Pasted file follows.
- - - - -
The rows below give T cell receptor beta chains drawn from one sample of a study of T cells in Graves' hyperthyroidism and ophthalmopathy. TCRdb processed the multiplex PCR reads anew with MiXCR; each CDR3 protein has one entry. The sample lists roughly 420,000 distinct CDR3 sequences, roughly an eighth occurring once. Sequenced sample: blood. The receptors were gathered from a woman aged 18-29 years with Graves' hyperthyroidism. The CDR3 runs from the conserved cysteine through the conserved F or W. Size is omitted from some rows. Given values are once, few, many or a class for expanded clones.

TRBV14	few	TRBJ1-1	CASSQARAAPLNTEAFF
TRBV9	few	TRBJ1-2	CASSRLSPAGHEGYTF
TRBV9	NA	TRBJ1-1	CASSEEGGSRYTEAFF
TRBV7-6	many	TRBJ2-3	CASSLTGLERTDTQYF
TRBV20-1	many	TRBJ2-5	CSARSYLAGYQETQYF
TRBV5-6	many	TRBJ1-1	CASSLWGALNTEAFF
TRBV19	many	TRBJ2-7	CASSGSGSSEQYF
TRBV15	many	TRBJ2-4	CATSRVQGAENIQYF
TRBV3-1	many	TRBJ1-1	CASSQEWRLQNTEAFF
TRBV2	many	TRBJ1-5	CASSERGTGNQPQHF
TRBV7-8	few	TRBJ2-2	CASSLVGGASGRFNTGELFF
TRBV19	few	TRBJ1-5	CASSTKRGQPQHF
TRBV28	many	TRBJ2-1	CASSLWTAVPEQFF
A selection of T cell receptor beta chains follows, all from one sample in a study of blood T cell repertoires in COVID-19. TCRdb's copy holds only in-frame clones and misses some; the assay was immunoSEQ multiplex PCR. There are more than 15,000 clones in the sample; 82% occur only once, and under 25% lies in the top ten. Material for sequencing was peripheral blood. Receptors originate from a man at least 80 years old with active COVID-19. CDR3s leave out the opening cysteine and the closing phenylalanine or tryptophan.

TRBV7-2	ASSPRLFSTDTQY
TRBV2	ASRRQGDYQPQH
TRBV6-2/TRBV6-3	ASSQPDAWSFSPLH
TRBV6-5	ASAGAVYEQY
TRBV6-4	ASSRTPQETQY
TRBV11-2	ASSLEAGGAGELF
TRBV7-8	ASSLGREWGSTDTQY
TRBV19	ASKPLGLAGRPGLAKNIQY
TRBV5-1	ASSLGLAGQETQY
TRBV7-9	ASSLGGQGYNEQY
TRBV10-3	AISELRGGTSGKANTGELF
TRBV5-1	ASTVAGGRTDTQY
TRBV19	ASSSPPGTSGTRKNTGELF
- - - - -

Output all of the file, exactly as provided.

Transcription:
The rows below give T cell receptor beta chains drawn from one sample of a study of T cells in Graves' hyperthyroidism and ophthalmopathy. TCRdb processed the multiplex PCR reads anew with MiXCR; each CDR3 protein has one entry. The sample lists roughly 420,000 distinct CDR3 sequences, roughly an eighth occurring once. Sequenced sample: blood. The receptors were gathered from a woman aged 18-29 years with Graves' hyperthyroidism. The CDR3 runs from the conserved cysteine through the conserved F or W. Size is omitted from some rows. Given values are once, few, many or a class for expanded clones.

TRBV14	few	TRBJ1-1	CASSQARAAPLNTEAFF
TRBV9	few	TRBJ1-2	CASSRLSPAGHEGYTF
TRBV9	NA	TRBJ1-1	CASSEEGGSRYTEAFF
TRBV7-6	many	TRBJ2-3	CASSLTGLERTDTQYF
TRBV20-1	many	TRBJ2-5	CSARSYLAGYQETQYF
TRBV5-6	many	TRBJ1-1	CASSLWGALNTEAFF
TRBV19	many	TRBJ2-7	CASSGSGSSEQYF
TRBV15	many	TRBJ2-4	CATSRVQGAENIQYF
TRBV3-1	many	TRBJ1-1	CASSQEWRLQNTEAFF
TRBV2	many	TRBJ1-5	CASSERGTGNQPQHF
TRBV7-8	few	TRBJ2-2	CASSLVGGASGRFNTGELFF
TRBV19	few	TRBJ1-5	CASSTKRGQPQHF
TRBV28	many	TRBJ2-1	CASSLWTAVPEQFF
A selection of T cell receptor beta chains follows, all from one sample in a study of blood T cell repertoires in COVID-19. TCRdb's copy holds only in-frame clones and misses some; the assay was immunoSEQ multiplex PCR. There are more than 15,000 clones in the sample; 82% occur only once, and under 25% lies in the top ten. Material for sequencing was peripheral blood. Receptors originate from a man at least 80 years old with active COVID-19. CDR3s leave out the opening cysteine and the closing phenylalanine or tryptophan.

TRBV7-2	ASSPRLFSTDTQY
TRBV2	ASRRQGDYQPQH
TRBV6-2/TRBV6-3	ASSQPDAWSFSPLH
TRBV6-5	ASAGAVYEQY
TRBV6-4	ASSRTPQETQY
TRBV11-2	ASSLEAGGAGELF
TRBV7-8	ASSLGREWGSTDTQY
TRBV19	ASKPLGLAGRPGLAKNIQY
TRBV5-1	ASSLGLAGQETQY
TRBV7-9	ASSLGGQGYNEQY
TRBV10-3	AISELRGGTSGKANTGELF
TRBV5-1	ASTVAGGRTDTQY
TRBV19	ASSSPPGTSGTRKNTGELF